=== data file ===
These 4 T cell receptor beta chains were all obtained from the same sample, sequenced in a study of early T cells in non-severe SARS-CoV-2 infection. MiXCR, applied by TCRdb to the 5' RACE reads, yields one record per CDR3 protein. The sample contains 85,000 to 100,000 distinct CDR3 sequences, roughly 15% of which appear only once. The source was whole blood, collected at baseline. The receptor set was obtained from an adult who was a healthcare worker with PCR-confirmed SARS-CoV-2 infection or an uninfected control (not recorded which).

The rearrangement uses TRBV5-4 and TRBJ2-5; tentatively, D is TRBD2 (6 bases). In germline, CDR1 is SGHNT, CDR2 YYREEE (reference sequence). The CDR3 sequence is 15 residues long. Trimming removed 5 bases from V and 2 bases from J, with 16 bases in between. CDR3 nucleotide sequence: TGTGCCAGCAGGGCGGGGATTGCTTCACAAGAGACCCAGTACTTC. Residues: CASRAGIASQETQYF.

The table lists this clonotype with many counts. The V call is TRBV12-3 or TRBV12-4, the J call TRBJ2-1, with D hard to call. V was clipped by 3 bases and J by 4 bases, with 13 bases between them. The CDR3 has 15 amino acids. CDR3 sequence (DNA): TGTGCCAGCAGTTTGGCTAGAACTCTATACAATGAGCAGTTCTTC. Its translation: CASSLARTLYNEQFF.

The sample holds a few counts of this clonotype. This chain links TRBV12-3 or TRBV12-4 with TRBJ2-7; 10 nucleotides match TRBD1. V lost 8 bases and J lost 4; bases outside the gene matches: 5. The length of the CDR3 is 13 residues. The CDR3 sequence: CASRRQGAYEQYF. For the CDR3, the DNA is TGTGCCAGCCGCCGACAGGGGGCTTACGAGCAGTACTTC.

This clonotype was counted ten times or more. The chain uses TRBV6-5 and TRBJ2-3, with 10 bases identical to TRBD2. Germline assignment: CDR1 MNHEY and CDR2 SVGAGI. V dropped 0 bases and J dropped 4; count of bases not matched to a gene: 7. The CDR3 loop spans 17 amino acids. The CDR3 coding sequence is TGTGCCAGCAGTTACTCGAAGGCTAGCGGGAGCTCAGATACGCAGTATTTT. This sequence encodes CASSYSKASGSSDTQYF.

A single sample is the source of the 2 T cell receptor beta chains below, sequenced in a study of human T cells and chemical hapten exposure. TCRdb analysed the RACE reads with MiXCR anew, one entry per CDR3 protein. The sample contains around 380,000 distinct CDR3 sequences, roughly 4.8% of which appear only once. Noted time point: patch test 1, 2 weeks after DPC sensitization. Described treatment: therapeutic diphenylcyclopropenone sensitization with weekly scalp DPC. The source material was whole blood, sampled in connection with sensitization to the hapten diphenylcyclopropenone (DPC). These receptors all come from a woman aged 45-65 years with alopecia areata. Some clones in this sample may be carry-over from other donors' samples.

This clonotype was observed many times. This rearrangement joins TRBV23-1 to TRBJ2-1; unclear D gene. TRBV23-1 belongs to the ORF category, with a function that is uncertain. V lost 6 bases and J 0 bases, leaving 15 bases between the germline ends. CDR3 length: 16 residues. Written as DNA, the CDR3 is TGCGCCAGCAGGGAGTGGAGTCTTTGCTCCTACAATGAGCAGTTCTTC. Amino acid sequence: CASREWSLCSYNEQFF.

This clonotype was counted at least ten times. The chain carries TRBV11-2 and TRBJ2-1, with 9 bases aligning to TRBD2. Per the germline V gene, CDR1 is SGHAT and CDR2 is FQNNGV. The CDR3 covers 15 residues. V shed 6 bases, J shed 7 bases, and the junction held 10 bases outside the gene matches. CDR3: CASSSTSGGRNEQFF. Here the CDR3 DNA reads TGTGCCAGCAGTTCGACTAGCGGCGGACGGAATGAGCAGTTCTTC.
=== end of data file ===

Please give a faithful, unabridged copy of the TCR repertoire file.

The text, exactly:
These 4 T cell receptor beta chains were all obtained from the same sample, sequenced in a study of early T cells in non-severe SARS-CoV-2 infection. MiXCR, applied by TCRdb to the 5' RACE reads, yields one record per CDR3 protein. The sample contains 85,000 to 100,000 distinct CDR3 sequences, roughly 15% of which appear only once. The source was whole blood, collected at baseline. The receptor set was obtained from an adult who was a healthcare worker with PCR-confirmed SARS-CoV-2 infection or an uninfected control (not recorded which).

The rearrangement uses TRBV5-4 and TRBJ2-5; tentatively, D is TRBD2 (6 bases). In germline, CDR1 is SGHNT, CDR2 YYREEE (reference sequence). The CDR3 sequence is 15 residues long. Trimming removed 5 bases from V and 2 bases from J, with 16 bases in between. CDR3 nucleotide sequence: TGTGCCAGCAGGGCGGGGATTGCTTCACAAGAGACCCAGTACTTC. Residues: CASRAGIASQETQYF.

The table lists this clonotype with many counts. The V call is TRBV12-3 or TRBV12-4, the J call TRBJ2-1, with D hard to call. V was clipped by 3 bases and J by 4 bases, with 13 bases between them. The CDR3 has 15 amino acids. CDR3 sequence (DNA): TGTGCCAGCAGTTTGGCTAGAACTCTATACAATGAGCAGTTCTTC. Its translation: CASSLARTLYNEQFF.

The sample holds a few counts of this clonotype. This chain links TRBV12-3 or TRBV12-4 with TRBJ2-7; 10 nucleotides match TRBD1. V lost 8 bases and J lost 4; bases outside the gene matches: 5. The length of the CDR3 is 13 residues. The CDR3 sequence: CASRRQGAYEQYF. For the CDR3, the DNA is TGTGCCAGCCGCCGACAGGGGGCTTACGAGCAGTACTTC.

This clonotype was counted ten times or more. The chain uses TRBV6-5 and TRBJ2-3, with 10 bases identical to TRBD2. Germline assignment: CDR1 MNHEY and CDR2 SVGAGI. V dropped 0 bases and J dropped 4; count of bases not matched to a gene: 7. The CDR3 loop spans 17 amino acids. The CDR3 coding sequence is TGTGCCAGCAGTTACTCGAAGGCTAGCGGGAGCTCAGATACGCAGTATTTT. This sequence encodes CASSYSKASGSSDTQYF.

A single sample is the source of the 2 T cell receptor beta chains below, sequenced in a study of human T cells and chemical hapten exposure. TCRdb analysed the RACE reads with MiXCR anew, one entry per CDR3 protein. The sample contains around 380,000 distinct CDR3 sequences, roughly 4.8% of which appear only once. Noted time point: patch test 1, 2 weeks after DPC sensitization. Described treatment: therapeutic diphenylcyclopropenone sensitization with weekly scalp DPC. The source material was whole blood, sampled in connection with sensitization to the hapten diphenylcyclopropenone (DPC). These receptors all come from a woman aged 45-65 years with alopecia areata. Some clones in this sample may be carry-over from other donors' samples.

This clonotype was observed many times. This rearrangement joins TRBV23-1 to TRBJ2-1; unclear D gene. TRBV23-1 belongs to the ORF category, with a function that is uncertain. V lost 6 bases and J 0 bases, leaving 15 bases between the germline ends. CDR3 length: 16 residues. Written as DNA, the CDR3 is TGCGCCAGCAGGGAGTGGAGTCTTTGCTCCTACAATGAGCAGTTCTTC. Amino acid sequence: CASREWSLCSYNEQFF.

This clonotype was counted at least ten times. The chain carries TRBV11-2 and TRBJ2-1, with 9 bases aligning to TRBD2. Per the germline V gene, CDR1 is SGHAT and CDR2 is FQNNGV. The CDR3 covers 15 residues. V shed 6 bases, J shed 7 bases, and the junction held 10 bases outside the gene matches. CDR3: CASSSTSGGRNEQFF. Here the CDR3 DNA reads TGTGCCAGCAGTTCGACTAGCGGCGGACGGAATGAGCAGTTCTTC.